16 Girl’s clothing in red, wacky – it shows a lot of leg (9) MISS (girl) containing (clothing) and anagram of (wacky) IN RED MINIDRESS (a garment that shows a lot of leg)
17 Perform first act, let’s say set in gaol (5) EG (for example; let’s say) contained in (set in) BIN (gaol) BEGIN (perform first act)
18 His Worship may inspire success, reversing a drawback around end of case (6) (A + SNAG [drawback]) all reversed (reversing) containing (around) last letter E of (end of) CASE GANESA (the elephant-headed Hindu God of success; his worship may inspire success)
20 How one dictionary’s referred to ‘small brown jug’? (6) BR (abbreviation for ‘brown'; small brown) + EWER (jug) BREWER (reference BREWER‘S Dictionary of Phrase and Fable)
22 Disprove (obsolete) part of principle Fermat recalled (5) Hidden word in (part of) PRINCIPLE FERMAT reversed (recalled) REFEL (an obsolete word meaning disprove)
23 One cancels a rag robot’s churned out? (9) Anagram of (is [‘s] churned out) of A RAG ROBOT ABROGATOR (one who annuls or rescinds; one cancels)
26 Stone lower possibly, with loss of weight? Dietitian’s regular topic (6) ST (stone) + an anagram of (possibly) LOWER excluding (with loss of) W (weight) STEROL (a solid higher alcohol such as cholesterol or ergosterol both of which are regularly discussed by dietitians)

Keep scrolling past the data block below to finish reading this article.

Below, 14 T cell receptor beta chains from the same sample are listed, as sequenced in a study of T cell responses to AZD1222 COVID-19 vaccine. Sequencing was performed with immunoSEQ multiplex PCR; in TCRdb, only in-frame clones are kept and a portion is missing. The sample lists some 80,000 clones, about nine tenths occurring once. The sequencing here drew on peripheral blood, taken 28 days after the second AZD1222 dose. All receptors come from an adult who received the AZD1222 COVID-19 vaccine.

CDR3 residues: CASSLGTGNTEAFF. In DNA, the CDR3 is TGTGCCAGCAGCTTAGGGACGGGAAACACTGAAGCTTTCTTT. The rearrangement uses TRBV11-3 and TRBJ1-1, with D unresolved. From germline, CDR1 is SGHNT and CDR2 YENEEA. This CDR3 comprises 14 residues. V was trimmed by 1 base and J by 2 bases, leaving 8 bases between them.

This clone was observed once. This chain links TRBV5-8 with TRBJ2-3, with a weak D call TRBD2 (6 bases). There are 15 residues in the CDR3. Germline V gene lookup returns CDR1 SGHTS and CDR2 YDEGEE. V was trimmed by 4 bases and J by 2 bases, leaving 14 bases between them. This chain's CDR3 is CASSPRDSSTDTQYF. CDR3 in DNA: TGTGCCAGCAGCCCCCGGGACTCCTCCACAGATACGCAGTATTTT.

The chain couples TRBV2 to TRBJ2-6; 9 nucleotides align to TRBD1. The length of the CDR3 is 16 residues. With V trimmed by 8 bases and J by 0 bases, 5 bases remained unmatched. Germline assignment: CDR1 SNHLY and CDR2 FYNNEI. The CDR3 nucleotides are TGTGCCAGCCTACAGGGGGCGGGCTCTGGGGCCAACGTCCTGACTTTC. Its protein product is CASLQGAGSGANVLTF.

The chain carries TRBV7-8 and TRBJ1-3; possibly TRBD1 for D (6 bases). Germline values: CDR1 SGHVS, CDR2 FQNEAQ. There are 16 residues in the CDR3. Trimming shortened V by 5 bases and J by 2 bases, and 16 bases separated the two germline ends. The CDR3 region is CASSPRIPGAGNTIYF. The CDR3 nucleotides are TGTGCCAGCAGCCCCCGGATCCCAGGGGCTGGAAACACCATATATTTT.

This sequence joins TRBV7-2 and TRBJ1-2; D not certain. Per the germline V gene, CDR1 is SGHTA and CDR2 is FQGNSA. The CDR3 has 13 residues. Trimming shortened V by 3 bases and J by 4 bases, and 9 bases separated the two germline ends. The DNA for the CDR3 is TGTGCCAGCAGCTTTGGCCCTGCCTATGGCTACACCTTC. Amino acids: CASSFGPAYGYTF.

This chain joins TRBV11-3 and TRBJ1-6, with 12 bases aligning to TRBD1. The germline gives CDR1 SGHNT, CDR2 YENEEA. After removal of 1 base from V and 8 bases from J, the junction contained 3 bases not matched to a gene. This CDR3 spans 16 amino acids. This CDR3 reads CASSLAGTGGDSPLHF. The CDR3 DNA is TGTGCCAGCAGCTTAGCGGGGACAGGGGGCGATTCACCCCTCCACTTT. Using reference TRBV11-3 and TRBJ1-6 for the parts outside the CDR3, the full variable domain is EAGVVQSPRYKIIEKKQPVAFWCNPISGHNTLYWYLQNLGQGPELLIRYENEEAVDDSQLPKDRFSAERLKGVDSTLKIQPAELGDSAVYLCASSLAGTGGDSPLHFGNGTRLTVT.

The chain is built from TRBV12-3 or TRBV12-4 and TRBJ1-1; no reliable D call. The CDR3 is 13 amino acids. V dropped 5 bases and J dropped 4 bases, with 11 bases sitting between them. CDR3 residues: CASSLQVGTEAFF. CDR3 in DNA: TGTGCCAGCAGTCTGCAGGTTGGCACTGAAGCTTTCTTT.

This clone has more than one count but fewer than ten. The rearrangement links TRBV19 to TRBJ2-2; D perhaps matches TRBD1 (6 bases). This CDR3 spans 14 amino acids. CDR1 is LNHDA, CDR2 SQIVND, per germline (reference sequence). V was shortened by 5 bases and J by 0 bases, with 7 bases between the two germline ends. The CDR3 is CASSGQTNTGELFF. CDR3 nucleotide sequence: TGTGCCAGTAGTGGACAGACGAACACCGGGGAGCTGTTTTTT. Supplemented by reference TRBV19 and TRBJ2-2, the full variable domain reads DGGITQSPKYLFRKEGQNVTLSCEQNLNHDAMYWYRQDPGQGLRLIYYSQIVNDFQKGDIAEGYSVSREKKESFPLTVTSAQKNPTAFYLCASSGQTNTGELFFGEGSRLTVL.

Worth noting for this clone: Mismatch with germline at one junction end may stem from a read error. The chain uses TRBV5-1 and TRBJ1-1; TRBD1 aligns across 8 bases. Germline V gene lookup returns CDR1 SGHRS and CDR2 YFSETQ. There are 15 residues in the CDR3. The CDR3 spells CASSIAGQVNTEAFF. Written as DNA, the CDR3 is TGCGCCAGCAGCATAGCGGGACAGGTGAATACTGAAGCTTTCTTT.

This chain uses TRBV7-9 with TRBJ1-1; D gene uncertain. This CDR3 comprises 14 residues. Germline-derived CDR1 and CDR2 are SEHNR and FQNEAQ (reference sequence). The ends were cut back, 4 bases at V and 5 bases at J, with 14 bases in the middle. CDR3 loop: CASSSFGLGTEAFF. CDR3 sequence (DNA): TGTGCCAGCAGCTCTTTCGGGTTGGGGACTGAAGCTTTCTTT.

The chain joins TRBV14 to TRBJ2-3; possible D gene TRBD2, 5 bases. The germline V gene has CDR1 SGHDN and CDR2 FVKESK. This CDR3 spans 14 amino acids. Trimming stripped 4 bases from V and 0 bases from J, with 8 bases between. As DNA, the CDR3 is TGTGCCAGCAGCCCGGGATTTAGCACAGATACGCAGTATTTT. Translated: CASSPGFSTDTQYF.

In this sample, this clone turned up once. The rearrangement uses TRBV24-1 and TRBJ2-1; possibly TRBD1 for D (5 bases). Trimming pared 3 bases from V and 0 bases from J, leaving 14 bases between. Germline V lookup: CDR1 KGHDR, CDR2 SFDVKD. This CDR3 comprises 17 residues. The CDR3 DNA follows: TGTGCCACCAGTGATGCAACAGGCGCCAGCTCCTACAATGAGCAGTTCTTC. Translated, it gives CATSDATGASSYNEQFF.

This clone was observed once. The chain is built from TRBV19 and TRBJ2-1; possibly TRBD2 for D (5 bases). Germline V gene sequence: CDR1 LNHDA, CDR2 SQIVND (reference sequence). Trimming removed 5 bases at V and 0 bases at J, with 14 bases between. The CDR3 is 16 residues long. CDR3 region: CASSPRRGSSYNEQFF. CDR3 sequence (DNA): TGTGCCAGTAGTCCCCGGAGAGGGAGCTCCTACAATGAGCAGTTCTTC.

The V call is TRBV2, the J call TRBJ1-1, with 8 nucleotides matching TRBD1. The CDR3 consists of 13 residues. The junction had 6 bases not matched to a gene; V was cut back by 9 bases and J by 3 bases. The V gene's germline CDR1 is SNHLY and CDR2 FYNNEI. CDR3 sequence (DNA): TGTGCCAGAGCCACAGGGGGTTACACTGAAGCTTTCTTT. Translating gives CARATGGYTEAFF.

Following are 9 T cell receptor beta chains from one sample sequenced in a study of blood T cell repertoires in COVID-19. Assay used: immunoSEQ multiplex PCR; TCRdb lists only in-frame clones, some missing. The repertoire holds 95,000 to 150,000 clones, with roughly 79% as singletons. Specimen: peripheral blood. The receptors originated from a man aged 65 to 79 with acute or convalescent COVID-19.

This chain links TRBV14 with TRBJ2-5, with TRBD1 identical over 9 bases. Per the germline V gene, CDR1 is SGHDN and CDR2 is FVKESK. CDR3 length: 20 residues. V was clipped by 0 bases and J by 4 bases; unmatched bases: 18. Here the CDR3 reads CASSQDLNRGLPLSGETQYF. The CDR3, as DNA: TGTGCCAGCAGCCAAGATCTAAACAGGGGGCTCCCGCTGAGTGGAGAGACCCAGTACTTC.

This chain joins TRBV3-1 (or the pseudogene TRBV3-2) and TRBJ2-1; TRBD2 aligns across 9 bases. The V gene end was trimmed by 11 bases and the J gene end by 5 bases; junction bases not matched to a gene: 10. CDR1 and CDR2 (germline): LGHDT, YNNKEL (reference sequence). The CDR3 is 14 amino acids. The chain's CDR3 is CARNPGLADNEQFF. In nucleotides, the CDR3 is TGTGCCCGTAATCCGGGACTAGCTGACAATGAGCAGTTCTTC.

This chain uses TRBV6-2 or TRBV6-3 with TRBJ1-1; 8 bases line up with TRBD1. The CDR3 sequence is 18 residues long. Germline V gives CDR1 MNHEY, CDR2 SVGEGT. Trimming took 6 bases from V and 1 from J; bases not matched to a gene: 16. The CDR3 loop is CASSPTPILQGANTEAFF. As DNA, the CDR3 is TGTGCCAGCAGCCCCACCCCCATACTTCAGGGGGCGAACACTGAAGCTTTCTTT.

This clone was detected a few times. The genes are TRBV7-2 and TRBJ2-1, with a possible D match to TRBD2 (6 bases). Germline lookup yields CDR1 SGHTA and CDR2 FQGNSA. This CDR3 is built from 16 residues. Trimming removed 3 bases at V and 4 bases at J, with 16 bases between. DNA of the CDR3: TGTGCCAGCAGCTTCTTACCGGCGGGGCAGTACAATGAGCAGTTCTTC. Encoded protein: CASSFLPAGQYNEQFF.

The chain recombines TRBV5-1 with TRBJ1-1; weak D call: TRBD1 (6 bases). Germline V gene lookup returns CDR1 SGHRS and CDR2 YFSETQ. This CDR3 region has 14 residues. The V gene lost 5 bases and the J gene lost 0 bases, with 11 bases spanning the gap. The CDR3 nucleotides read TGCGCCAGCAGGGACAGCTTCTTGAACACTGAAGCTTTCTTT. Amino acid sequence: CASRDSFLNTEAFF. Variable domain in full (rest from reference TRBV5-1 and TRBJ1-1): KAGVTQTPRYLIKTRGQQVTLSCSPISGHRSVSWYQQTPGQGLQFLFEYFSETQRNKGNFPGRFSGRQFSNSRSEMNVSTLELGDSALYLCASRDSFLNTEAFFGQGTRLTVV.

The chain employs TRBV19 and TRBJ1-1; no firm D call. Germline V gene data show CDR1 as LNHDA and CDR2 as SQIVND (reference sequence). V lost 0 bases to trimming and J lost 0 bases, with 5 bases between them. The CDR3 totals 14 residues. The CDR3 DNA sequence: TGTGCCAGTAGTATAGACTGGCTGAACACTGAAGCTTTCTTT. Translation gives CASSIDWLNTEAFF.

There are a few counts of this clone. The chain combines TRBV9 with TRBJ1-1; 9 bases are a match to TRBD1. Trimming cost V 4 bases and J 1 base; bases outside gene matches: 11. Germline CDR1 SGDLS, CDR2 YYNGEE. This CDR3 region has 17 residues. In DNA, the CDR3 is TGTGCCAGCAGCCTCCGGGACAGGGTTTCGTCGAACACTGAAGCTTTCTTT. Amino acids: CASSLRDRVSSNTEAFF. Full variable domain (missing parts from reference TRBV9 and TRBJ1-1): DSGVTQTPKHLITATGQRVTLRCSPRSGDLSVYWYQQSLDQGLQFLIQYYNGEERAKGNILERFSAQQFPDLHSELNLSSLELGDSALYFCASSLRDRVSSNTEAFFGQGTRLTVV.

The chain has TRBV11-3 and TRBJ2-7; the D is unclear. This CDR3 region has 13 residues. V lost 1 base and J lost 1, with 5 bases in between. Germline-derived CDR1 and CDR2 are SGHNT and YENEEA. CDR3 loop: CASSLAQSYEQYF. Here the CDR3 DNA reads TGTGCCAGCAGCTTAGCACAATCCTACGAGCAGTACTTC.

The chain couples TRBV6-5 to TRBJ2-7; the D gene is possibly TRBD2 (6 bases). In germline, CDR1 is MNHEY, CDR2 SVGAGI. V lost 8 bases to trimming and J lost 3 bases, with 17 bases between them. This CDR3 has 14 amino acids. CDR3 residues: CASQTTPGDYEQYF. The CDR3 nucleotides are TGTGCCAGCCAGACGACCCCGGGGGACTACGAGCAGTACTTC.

28 Fashionable cut – fit required (6, 2 words) IN (fashionable) + TRIM (cut) IN TRIM (in good order; fit)
29 Average very good, as stated (4) SO (very good) + SO (as).  If you state the two component SOs independently they can mean ‘very good’ and ‘as’ SO-SO (neither very good nor very bad; tolerable; average)
30 Once mad about voice, you’ll have strong admiration for Shakespeare (10) DEMENT (a word with an archaic [once] meaning of insane; mad) containing (about) VOTE (voice [old meaning; once] – see Chambers Thesaurus) DEVOTEMENT (A Shakespearean word for devotion or admiration)
31 Strengthen dye with mixture, condition for dipping (5) IF (condition) contained in (for dipping) anagram of (with mixture) DYE EDIFY (strengthen [spiritually])
32 Senior barrister, hence involved in less than 50% of briefs (7) Anagram of (involved) HENCE in BR (50% of the letters of BRIEFS are BRI; BR is therefore less than 50% [of BRIEFS] BENCHER (a senior member of an Inn of Court; a senior barrister)


Clue Wordplay Entry
1 Those starting work as keen financiers making charitable donation of land (4) First letters of (those starting) WORK AS KEEN FINANCIERS WAKF ([In Islamic societies] the donation of land, property or money for charitable purposes)
2 Hula dancing that is No 1 in rhythm – one’s in transport (7) Anagram of (dancing) HULA + IE (id est; that is) + first letter of (No 1 in) RHYTHM HAULIER (a person or organisation focused on transport; one’s in transport)